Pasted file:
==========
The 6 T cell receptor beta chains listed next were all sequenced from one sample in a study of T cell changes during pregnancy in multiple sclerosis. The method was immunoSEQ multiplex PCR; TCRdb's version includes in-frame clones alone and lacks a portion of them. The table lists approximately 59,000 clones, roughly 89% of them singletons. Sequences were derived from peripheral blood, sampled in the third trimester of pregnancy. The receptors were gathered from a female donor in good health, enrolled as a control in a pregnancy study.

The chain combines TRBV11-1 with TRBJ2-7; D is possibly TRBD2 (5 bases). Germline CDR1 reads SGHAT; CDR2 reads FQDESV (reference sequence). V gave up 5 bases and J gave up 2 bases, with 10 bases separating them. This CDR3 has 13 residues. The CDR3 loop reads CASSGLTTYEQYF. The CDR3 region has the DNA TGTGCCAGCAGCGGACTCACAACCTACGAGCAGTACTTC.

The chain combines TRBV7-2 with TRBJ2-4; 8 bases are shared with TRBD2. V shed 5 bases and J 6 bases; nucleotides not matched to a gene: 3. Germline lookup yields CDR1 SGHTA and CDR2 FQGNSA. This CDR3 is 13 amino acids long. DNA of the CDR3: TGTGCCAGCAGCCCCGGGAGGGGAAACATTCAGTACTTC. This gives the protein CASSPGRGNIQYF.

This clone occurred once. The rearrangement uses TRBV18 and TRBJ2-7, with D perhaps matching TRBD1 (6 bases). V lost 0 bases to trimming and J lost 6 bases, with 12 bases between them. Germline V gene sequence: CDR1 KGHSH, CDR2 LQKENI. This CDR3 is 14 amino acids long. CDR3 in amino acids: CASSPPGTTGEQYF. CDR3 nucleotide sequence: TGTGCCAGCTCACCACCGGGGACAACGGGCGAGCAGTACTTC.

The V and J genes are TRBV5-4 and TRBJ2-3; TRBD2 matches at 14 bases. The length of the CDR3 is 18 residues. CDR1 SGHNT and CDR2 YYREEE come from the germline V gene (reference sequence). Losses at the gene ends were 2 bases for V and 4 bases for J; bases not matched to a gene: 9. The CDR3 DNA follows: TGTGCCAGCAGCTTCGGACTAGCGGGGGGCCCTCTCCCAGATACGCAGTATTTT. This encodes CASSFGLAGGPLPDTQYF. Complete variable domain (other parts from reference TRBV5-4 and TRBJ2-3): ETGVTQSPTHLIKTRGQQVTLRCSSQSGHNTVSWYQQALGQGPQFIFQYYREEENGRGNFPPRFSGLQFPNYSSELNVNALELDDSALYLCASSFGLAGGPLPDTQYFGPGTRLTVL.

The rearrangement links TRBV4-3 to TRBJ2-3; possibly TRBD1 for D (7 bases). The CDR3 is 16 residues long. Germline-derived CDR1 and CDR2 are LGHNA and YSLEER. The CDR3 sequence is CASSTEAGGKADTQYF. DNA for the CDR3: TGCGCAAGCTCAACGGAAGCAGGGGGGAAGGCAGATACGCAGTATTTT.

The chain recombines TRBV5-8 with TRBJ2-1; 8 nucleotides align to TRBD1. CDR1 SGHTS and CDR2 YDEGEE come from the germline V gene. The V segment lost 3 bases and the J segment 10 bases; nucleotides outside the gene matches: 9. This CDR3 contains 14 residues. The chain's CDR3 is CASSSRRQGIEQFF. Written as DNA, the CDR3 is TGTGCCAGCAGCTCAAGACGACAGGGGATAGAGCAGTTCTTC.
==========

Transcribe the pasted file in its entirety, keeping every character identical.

The 6 T cell receptor beta chains listed next were all sequenced from one sample in a study of T cell changes during pregnancy in multiple sclerosis. The method was immunoSEQ multiplex PCR; TCRdb's version includes in-frame clones alone and lacks a portion of them. The table lists approximately 59,000 clones, roughly 89% of them singletons. Sequences were derived from peripheral blood, sampled in the third trimester of pregnancy. The receptors were gathered from a female donor in good health, enrolled as a control in a pregnancy study.

The chain combines TRBV11-1 with TRBJ2-7; D is possibly TRBD2 (5 bases). Germline CDR1 reads SGHAT; CDR2 reads FQDESV (reference sequence). V gave up 5 bases and J gave up 2 bases, with 10 bases separating them. This CDR3 has 13 residues. The CDR3 loop reads CASSGLTTYEQYF. The CDR3 region has the DNA TGTGCCAGCAGCGGACTCACAACCTACGAGCAGTACTTC.

The chain combines TRBV7-2 with TRBJ2-4; 8 bases are shared with TRBD2. V shed 5 bases and J 6 bases; nucleotides not matched to a gene: 3. Germline lookup yields CDR1 SGHTA and CDR2 FQGNSA. This CDR3 is 13 amino acids long. DNA of the CDR3: TGTGCCAGCAGCCCCGGGAGGGGAAACATTCAGTACTTC. This gives the protein CASSPGRGNIQYF.

This clone occurred once. The rearrangement uses TRBV18 and TRBJ2-7, with D perhaps matching TRBD1 (6 bases). V lost 0 bases to trimming and J lost 6 bases, with 12 bases between them. Germline V gene sequence: CDR1 KGHSH, CDR2 LQKENI. This CDR3 is 14 amino acids long. CDR3 in amino acids: CASSPPGTTGEQYF. CDR3 nucleotide sequence: TGTGCCAGCTCACCACCGGGGACAACGGGCGAGCAGTACTTC.

The V and J genes are TRBV5-4 and TRBJ2-3; TRBD2 matches at 14 bases. The length of the CDR3 is 18 residues. CDR1 SGHNT and CDR2 YYREEE come from the germline V gene (reference sequence). Losses at the gene ends were 2 bases for V and 4 bases for J; bases not matched to a gene: 9. The CDR3 DNA follows: TGTGCCAGCAGCTTCGGACTAGCGGGGGGCCCTCTCCCAGATACGCAGTATTTT. This encodes CASSFGLAGGPLPDTQYF. Complete variable domain (other parts from reference TRBV5-4 and TRBJ2-3): ETGVTQSPTHLIKTRGQQVTLRCSSQSGHNTVSWYQQALGQGPQFIFQYYREEENGRGNFPPRFSGLQFPNYSSELNVNALELDDSALYLCASSFGLAGGPLPDTQYFGPGTRLTVL.

The rearrangement links TRBV4-3 to TRBJ2-3; possibly TRBD1 for D (7 bases). The CDR3 is 16 residues long. Germline-derived CDR1 and CDR2 are LGHNA and YSLEER. The CDR3 sequence is CASSTEAGGKADTQYF. DNA for the CDR3: TGCGCAAGCTCAACGGAAGCAGGGGGGAAGGCAGATACGCAGTATTTT.

The chain recombines TRBV5-8 with TRBJ2-1; 8 nucleotides align to TRBD1. CDR1 SGHTS and CDR2 YDEGEE come from the germline V gene. The V segment lost 3 bases and the J segment 10 bases; nucleotides outside the gene matches: 9. This CDR3 contains 14 residues. The chain's CDR3 is CASSSRRQGIEQFF. Written as DNA, the CDR3 is TGTGCCAGCAGCTCAAGACGACAGGGGATAGAGCAGTTCTTC.